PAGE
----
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Matthew Lohden
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PostPosted: Wed Feb 18, 2009 6:09 pm    Post subject: Re: Advice on Cad strategy for a new airport Reply with quote

monkeybrain wrote:
I want to make an informed decision on a strategic level. At the end of the day I will be responsible if the drawings are issued late and not the paid consultant.


I understand your dilemma. On one hand you have a known system (2D CAD) which, however flawed, provides a known path to a completed project. On the other is BIM which offers great advantages in the long run if you can get over the trials and tribulations of implementation in time to successfully complete the project.

I can tell you from my own experience that the answer to this will depend entirely on the people involved. The software can be made to work if all players (particularly the directors) support the project and there is sufficient expertise on board.

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Matthew Lohden
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PostPosted: Wed Feb 18, 2009 6:29 pm    Post subject: Re: Advice on Cad strategy for a new airport Reply with quote

monkeybrain wrote:
I also find that most forums are an equal or better resource than a single expert.


No the fora are neither equal nor better nor worse than hired consultants. Only different. It is very useful in these decisions to get a variety of viewpoints, but I think the point is well taken that an online forum cannot provide advice that is specifically tuned to your needs.

In this case you are taking the role of expert to apply the information you get here to your own circumstances. The fact that you are here saying this suggests to me that you are not entirely confident of your consultant's objectivity. Ultimately of course you need to assess the overall situation and decide what path to take.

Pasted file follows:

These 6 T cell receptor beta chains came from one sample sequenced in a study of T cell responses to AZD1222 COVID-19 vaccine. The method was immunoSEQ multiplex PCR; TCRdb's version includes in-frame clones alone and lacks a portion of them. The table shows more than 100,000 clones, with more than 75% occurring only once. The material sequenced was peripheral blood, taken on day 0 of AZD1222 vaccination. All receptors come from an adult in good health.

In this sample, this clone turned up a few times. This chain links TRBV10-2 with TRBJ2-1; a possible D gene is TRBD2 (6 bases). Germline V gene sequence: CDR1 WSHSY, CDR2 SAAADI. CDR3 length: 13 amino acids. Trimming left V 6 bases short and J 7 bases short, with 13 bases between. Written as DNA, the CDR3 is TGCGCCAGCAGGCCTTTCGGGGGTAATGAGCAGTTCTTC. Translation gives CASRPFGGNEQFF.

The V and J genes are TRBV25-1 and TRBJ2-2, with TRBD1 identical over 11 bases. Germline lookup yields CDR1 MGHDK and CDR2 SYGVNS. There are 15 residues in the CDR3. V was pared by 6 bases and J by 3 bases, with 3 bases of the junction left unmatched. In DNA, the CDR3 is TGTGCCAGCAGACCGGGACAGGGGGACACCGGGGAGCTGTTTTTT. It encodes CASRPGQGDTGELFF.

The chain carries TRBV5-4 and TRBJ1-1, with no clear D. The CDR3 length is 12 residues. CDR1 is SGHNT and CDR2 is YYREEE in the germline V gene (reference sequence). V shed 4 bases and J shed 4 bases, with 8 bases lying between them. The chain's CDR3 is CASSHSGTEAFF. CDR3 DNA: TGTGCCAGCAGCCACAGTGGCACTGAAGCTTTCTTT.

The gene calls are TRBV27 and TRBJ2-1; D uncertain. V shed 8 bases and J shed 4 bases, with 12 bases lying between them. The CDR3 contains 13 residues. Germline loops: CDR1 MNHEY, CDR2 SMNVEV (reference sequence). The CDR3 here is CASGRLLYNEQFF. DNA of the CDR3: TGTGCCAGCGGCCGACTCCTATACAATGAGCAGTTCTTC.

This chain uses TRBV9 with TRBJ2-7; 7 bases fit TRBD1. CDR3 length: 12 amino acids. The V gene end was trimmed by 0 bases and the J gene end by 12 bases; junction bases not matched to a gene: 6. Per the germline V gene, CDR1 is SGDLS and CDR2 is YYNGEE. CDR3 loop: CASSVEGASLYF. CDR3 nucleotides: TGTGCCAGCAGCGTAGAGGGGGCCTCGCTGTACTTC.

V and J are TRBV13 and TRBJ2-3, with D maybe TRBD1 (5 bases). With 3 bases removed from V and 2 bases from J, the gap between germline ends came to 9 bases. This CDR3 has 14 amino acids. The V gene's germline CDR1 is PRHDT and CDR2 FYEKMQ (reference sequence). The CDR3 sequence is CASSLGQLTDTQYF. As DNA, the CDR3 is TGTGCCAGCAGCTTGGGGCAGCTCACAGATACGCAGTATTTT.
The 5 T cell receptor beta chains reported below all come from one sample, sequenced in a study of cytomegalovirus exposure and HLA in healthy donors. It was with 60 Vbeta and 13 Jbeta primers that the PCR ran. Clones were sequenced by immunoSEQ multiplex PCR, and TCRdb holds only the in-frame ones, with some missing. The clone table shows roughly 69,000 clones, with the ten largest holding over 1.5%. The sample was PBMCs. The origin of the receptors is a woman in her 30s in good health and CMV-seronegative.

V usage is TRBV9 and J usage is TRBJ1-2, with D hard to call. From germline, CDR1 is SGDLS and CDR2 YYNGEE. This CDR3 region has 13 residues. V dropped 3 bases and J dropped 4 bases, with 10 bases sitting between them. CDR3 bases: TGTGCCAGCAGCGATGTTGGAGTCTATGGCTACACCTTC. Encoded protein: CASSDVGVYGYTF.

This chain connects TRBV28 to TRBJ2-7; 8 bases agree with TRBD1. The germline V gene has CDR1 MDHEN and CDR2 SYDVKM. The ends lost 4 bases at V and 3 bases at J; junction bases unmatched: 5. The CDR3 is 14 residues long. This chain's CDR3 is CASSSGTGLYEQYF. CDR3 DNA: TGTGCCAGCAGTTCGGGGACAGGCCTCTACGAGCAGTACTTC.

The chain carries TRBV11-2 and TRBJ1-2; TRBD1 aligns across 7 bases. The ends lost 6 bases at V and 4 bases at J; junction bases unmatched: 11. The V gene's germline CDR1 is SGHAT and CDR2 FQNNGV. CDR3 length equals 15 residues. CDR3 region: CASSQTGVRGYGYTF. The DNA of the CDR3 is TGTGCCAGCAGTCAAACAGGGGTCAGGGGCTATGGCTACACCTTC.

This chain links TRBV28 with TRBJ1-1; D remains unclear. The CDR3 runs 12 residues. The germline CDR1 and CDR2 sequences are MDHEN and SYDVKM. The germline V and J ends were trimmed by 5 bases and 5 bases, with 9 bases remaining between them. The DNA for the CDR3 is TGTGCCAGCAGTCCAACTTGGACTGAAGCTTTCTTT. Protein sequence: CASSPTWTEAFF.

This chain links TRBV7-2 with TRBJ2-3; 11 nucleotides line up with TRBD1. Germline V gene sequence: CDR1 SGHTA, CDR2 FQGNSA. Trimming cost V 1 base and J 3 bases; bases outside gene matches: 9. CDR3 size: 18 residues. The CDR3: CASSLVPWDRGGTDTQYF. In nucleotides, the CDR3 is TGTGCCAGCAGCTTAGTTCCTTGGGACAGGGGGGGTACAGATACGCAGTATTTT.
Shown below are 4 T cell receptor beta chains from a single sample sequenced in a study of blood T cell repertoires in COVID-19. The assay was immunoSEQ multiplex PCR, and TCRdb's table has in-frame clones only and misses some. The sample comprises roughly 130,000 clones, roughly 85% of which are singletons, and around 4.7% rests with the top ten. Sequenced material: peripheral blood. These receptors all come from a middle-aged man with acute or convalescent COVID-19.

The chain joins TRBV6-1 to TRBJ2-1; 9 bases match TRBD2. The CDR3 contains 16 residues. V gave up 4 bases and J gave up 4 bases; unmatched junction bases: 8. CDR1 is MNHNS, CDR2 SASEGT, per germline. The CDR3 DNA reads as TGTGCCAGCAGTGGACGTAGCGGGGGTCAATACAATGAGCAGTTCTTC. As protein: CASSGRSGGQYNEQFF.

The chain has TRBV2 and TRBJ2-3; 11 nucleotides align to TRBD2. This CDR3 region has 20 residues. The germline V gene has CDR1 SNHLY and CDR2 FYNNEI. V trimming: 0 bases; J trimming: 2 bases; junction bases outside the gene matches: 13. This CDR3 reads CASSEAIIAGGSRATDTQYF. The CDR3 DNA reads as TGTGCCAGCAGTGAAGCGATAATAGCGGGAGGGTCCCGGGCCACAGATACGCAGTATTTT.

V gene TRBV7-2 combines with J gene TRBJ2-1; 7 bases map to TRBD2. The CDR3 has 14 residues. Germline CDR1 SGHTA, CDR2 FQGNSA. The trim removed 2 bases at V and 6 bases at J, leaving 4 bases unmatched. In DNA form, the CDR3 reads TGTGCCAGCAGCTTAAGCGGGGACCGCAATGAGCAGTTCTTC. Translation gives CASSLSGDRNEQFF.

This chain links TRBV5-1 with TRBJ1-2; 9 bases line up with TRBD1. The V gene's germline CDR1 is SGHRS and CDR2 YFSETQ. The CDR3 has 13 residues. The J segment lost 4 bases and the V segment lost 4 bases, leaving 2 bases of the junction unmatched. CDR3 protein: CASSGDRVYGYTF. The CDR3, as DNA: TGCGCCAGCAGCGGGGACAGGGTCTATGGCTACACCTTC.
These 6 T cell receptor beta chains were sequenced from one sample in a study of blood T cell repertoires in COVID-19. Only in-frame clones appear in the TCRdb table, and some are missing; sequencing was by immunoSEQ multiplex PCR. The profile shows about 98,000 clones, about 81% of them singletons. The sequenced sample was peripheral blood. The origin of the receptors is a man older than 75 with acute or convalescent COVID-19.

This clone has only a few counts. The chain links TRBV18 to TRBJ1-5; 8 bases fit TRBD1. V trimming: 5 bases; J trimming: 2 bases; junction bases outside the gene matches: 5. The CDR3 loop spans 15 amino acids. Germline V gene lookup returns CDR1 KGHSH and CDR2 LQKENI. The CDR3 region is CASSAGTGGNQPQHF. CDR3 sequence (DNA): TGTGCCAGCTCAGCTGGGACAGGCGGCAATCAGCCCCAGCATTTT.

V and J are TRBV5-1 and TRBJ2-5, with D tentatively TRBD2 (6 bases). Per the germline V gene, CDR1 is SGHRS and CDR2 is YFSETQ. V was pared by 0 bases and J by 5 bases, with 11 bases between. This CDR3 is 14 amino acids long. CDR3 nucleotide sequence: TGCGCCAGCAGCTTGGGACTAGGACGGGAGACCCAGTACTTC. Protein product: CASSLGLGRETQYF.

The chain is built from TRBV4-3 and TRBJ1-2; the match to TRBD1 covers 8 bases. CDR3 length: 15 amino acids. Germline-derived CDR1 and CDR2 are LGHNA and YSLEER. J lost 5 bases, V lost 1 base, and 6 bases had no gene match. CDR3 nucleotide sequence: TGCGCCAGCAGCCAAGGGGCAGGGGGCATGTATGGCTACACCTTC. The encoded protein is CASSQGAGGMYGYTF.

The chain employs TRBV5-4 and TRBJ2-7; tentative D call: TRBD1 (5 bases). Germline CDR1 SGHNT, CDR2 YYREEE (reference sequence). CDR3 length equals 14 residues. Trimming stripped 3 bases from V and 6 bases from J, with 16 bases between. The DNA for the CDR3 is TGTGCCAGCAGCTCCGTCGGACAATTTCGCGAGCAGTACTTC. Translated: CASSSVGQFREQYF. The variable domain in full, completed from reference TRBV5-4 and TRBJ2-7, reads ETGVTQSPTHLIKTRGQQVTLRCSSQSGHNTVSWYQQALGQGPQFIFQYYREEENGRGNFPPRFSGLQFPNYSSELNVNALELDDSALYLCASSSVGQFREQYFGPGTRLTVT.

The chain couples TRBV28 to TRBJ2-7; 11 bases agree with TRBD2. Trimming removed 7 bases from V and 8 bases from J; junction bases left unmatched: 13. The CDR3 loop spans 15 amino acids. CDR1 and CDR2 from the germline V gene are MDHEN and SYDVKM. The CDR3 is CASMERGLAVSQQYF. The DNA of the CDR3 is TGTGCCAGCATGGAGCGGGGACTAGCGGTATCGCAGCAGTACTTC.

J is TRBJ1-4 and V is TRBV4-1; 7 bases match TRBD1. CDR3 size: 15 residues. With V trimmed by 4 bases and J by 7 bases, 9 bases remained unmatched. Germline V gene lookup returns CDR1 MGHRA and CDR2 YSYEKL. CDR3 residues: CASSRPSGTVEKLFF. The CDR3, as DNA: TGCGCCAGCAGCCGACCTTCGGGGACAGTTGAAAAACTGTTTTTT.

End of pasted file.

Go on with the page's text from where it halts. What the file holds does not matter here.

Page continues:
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Thomas Holm
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PostPosted: Wed Feb 18, 2009 10:58 pm    Post subject: Re: Advice on Cad strategy for a new airport Reply with quote

monkeybrain wrote:
As we had problems meeting the clients requirements in regard to linetypes and layers converting the files from Microstation I am positive that it will be impossible to achieve it in Archicad. Unless I get some wizard to write a custom plug in for me.

I managed to customize translations both ways between Archicad and Microstation AND Autocad using Microstation's DWG conversion tools already in 1995. YOu shouldn't need a plugin, just thorough knowledge of the various settings files and options in Microstation.

And this issue should have evolved considerably 14 years later AND with Bentley's DWG exchange agreement with Autodesk.
Since this issue (the client's DWG requirements) seems to be the key, be specific and ask Bentley's rep how this should be done in detail. Use

Autocad Architecture(al Desktop) is a dead end as I see it, Autodesk even considered killing it completely a couple of years ago in favor of Revit. (Market pressure and Revit's immaturity at the time stopped that)

So since you have both Archicad and Microstation competence in-house, I'd use Archicad for modeling and Microstation to co-ordinate drawings and models from all sources. It's xref handling is still it's greatest strength. Microstation is 3D from the ground up and can handle dwg input from every source, and fast at that. Archicad still has issues when it comes to import 3D dwg content, I think.

And if the project is that large, you should be able to have a guy dedicated to formatting the dwg output for the client.

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monkeybrain
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PostPosted: Thu Feb 19, 2009 11:16 am    Post subject: Re: Advice on Cad strategy for a new airport Reply with quote

I know what you are saying but the client has the strictest requirements. We will have compliance software installed on every PC and before anything gets issued it has to pass the test.... if it does not you can not load it up. It will be a nightmare.

Here are some of the issues that have come up so far:

Apparently some of the problems are that Autocad will import Groups from Archicad or Microstation as Blocks, and the clients compliance software will not pass the drawings if it includes unknown blocks. Also Microstation has dynamic line types which do not translate well into Autocad.
Our consultants have written software that ungroups the groups but sometimes we still have problems with the conversion... therefore the client insisted that all package drawings are to be done in Autocad.

Archicad is apparently off the table as a 3D resource because the consultant thinks it could not cope with the size of the project. (500 meters long, 37 meters wide and about 6 stories high. Value 1bn)